Vitamin C, also known as ascorbic acid, is a nutrient found in many of the foods we eat. It acts as an antioxidant to help slow down or prevent cell damage. It helps our bodies absorb iron from plant-based foods. It enables the immune system to work properly and protect us from disease. It is also needed to make collagen, a protein required for wounds to heal.

What happens if you don’t take in enough Vitamin C?  A deficiency (less than 10 mg per day) of vitamin C can cause a sometimes-fatal disease called scurvy. It was common generations ago, but today, vitamin C deficiency is very rare in the U.S. Most people get enough from foods and beverages. Still, not getting enough of the vitamin can lead to anemia, bleeding gums, loosening or loss of teeth, infections, dry and splitting hair, joint pain and poor wound healing.

How do you know if you are getting enough vitamin C? Unlike most mammals, humans don’t have the ability to produce their own vitamin C.  Instead, we must get it through our diet.

Raw fruits and vegetables are the best sources of vitamin C – including citrus fruits and juices, red and yellow peppers, broccoli, papayas, mangos, strawberries, kiwi, cantaloupe, jicama, potatoes and tomatoes. Cooking and prolonged storage of foods lessens the vitamin C content.

You can also get your daily dose of “C” from supplements and from foods and beverages fortified with vitamin C. Check the product labels to find out if the vitamin has been added and how much the food contributes to your daily requirement.

People who smoke need an additional 35 milligrams of vitamin C daily than nonsmokers. Smoke increases the amount of vitamin C the body needs to repair damage caused by free radicals.

If you do take a vitamin C supplement, be sure to not get more than 2,000 mg of the vitamin a day from foods and supplements combined.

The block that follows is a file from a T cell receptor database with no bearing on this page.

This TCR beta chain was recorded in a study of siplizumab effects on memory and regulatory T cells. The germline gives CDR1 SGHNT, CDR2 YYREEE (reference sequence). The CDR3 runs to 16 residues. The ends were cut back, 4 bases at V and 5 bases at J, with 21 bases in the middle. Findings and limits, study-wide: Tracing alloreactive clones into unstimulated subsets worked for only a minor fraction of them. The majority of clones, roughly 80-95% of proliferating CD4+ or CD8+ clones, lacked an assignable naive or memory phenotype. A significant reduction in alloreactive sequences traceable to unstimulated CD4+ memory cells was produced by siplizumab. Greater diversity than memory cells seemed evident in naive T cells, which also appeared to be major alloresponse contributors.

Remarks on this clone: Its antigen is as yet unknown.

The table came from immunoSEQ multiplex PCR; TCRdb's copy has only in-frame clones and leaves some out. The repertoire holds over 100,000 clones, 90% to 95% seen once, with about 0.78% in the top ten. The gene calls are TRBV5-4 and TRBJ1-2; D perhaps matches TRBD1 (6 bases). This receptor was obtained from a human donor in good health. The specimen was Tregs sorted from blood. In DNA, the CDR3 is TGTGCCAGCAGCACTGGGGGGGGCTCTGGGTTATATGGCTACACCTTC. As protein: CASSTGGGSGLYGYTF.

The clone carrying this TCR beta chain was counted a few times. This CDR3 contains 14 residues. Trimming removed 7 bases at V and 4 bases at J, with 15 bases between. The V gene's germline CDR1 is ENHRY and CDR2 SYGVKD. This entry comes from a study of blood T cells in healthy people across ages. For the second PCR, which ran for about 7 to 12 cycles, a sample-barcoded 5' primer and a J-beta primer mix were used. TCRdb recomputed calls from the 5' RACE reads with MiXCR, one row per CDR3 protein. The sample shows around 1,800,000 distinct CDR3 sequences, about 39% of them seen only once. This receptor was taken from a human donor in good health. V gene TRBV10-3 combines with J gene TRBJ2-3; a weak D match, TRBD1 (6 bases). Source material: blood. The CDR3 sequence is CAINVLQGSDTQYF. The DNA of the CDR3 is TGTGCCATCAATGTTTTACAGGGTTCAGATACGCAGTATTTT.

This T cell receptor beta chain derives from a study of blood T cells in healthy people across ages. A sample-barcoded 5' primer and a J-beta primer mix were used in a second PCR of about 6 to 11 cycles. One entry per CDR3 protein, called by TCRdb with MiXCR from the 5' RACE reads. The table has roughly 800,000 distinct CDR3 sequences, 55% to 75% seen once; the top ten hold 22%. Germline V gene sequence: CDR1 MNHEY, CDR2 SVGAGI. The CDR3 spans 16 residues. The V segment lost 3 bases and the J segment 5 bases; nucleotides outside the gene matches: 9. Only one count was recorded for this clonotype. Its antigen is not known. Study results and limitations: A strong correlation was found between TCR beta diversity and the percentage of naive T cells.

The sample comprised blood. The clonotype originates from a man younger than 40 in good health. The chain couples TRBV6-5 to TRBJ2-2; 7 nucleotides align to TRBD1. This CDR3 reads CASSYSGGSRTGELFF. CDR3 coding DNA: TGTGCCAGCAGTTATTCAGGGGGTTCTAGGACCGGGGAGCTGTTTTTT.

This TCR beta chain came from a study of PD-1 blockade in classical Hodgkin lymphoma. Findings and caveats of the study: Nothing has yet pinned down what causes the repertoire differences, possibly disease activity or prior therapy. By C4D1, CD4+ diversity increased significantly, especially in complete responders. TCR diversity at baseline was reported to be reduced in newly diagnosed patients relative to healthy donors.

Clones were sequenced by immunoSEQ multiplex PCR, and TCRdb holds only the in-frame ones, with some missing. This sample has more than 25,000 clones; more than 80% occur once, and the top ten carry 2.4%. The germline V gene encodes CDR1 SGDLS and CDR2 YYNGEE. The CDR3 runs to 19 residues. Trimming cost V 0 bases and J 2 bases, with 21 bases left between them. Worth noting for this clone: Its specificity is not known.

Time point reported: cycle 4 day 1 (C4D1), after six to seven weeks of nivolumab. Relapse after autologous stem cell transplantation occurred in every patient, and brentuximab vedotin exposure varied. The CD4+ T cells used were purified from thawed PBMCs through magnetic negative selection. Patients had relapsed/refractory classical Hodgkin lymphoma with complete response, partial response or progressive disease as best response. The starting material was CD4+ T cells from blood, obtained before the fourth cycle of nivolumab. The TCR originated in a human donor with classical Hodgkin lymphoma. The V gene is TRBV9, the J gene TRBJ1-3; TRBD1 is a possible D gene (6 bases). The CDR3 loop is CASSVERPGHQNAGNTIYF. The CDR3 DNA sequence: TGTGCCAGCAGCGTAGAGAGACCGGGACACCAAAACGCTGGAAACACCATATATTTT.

Vitamin C has been credited with many health benefits over and above what it is naturally known to do. Are all of the claims true? Here is what scientific research has shown about the effects of vitamin C on our health.

The common cold – Although vitamin C has long been touted as a remedy for the common cold, research shows that vitamin C supplements do not reduce the risk of getting a cold. However, people who take vitamin C supplements regularly might have colds of slightly shorter duration and have somewhat milder symptoms. Using vitamin C supplements after cold symptoms start does not appear to be helpful.

Vitamin C and cancer prevention and treatment – People with high intakes of vitamin C from fruits and vegetables might have a lower risk of many types of cancer. However, taking vitamin C supplements doesn’t seem to protect people from getting cancer. Research on this topic is ongoing.

It is important to note:  Vitamin C dietary supplements can interact with chemotherapy and radiation therapy. Therefore, cancer patients should talk with their oncologist before taking vitamin C or other supplements, especially in high doses.

Cardiovascular disease – The jury is still out on whether vitamin C helps protect people from cardiovascular disease or keeps it from getting worse in people who already have it. Researchers believe that the antioxidant content of foods high in vitamin C might be why people who eat lots of fruits and vegetables seem to have a lower risk of cardiovascular disease.

 However, research suggests vitamin C combined with other nutrients might help keep early AMD from worsening. People who have or are developing the disease should talk with their physician about taking vitamin C supplements. Some studies show people who get more vitamin C from foods have a lower risk of getting cataracts. Further research is needed to clarify this association.

While there is much scientists still have to learn, one thing is clear: Vitamin C is a powerful antioxidant with protective and healing properties.

(Editor’s Note: Rachel Kelly-Hornback D.O., is a Family Medicine physician practicing with Northwest Allied Physicians. Her office may be reached at 202-7770 or


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